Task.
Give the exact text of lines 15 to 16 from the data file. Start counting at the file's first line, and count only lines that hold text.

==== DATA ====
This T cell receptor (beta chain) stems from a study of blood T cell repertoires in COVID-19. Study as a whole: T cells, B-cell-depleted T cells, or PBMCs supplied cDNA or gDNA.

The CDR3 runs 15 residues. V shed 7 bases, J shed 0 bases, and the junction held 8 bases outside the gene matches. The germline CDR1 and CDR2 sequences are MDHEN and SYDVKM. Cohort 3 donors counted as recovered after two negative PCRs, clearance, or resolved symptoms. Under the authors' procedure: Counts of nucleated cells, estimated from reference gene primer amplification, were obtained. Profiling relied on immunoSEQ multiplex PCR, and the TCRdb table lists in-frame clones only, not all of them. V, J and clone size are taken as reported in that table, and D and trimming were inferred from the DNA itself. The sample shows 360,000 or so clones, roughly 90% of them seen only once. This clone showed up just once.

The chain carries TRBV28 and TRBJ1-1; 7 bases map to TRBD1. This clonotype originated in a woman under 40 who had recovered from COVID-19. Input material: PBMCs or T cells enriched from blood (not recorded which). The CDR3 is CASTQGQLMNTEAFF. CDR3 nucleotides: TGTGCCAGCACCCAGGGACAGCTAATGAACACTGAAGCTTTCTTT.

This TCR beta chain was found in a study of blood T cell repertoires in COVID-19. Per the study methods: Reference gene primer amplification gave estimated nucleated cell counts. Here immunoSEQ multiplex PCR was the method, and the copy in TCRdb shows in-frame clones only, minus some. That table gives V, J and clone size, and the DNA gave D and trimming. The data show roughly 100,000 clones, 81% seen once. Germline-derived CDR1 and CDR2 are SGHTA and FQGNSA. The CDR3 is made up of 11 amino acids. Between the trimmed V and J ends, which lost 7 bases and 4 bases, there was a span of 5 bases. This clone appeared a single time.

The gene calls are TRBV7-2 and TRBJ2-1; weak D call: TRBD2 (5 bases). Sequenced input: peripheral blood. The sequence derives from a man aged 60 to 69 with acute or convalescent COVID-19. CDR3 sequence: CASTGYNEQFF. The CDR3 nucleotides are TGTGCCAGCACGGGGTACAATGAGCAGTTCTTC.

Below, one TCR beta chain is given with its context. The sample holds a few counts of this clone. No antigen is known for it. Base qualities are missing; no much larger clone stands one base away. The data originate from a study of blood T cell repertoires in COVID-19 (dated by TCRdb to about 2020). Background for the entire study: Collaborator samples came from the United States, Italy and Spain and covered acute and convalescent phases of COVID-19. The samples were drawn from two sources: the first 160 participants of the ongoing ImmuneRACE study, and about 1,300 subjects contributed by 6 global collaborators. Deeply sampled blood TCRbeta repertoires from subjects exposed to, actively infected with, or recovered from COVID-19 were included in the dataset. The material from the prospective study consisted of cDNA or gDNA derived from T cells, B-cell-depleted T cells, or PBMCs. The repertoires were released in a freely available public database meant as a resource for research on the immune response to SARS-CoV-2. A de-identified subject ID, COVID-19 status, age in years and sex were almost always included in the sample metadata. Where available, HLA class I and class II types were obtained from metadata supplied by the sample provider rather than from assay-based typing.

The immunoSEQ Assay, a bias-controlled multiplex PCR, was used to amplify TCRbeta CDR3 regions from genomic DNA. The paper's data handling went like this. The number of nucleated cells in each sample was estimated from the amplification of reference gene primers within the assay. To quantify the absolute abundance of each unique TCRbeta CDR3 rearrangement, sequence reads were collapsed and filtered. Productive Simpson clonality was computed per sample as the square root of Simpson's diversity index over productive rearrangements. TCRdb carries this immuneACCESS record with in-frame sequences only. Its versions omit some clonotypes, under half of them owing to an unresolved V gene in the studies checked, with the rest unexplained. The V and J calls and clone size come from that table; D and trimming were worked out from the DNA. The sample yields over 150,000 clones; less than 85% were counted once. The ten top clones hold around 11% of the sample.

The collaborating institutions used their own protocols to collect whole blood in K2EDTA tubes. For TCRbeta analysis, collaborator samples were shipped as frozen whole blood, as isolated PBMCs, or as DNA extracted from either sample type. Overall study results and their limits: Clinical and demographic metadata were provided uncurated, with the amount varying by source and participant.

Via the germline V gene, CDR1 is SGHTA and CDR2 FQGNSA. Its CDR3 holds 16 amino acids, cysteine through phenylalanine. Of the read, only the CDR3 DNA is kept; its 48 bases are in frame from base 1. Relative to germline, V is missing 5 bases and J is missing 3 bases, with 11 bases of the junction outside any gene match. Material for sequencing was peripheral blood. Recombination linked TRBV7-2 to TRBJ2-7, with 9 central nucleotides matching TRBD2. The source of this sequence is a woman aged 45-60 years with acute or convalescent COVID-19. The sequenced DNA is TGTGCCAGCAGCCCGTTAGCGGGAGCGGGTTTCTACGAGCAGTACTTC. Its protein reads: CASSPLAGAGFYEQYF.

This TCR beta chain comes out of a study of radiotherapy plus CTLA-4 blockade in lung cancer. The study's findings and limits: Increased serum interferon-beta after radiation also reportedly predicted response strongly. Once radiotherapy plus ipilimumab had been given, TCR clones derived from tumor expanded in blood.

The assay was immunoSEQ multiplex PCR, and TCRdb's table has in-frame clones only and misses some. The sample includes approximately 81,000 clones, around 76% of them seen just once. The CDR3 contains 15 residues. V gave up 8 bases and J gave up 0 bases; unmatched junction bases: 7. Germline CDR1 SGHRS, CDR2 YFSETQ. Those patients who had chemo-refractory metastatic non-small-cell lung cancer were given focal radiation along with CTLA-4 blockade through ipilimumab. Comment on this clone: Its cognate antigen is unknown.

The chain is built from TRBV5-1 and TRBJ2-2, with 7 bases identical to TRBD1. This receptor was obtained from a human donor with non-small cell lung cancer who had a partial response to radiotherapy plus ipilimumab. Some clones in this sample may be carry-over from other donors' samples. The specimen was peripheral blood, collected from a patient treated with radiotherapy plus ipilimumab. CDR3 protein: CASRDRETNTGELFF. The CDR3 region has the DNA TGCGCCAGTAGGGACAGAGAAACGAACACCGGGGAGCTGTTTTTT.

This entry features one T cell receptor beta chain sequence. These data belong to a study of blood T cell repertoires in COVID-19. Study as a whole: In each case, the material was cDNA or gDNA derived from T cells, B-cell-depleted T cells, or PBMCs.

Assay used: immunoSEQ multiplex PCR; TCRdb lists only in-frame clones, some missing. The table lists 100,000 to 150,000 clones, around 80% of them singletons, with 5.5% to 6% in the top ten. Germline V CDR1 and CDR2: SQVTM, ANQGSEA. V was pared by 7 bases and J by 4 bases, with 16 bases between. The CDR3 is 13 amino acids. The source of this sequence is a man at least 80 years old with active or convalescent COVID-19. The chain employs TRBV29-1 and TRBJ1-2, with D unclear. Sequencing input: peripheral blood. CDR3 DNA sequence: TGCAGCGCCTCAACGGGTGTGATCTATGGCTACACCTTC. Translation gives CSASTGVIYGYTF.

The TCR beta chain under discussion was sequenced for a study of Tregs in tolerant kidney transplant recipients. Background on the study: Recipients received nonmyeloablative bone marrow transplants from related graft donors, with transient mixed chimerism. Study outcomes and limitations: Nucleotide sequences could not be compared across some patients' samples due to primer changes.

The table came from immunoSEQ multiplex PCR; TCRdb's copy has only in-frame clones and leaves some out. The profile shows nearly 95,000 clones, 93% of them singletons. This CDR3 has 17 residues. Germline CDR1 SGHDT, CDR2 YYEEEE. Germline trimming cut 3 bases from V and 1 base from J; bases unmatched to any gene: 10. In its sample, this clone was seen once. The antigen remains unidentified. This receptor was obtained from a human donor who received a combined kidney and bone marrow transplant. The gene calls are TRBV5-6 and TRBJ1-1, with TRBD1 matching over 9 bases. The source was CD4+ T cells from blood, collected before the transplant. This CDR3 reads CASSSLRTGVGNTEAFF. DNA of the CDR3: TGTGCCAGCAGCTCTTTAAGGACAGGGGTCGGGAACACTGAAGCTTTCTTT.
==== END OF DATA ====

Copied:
The TCR beta chain under discussion was sequenced for a study of Tregs in tolerant kidney transplant recipients. Background on the study: Recipients received nonmyeloablative bone marrow transplants from related graft donors, with transient mixed chimerism. Study outcomes and limitations: Nucleotide sequences could not be compared across some patients' samples due to primer changes.

The table came from immunoSEQ multiplex PCR; TCRdb's copy has only in-frame clones and leaves some out. The profile shows nearly 95,000 clones, 93% of them singletons. This CDR3 has 17 residues. Germline CDR1 SGHDT, CDR2 YYEEEE. Germline trimming cut 3 bases from V and 1 base from J; bases unmatched to any gene: 10. In its sample, this clone was seen once. The antigen remains unidentified. This receptor was obtained from a human donor who received a combined kidney and bone marrow transplant. The gene calls are TRBV5-6 and TRBJ1-1, with TRBD1 matching over 9 bases. The source was CD4+ T cells from blood, collected before the transplant. This CDR3 reads CASSSLRTGVGNTEAFF. DNA of the CDR3: TGTGCCAGCAGCTCTTTAAGGACAGGGGTCGGGAACACTGAAGCTTTCTTT.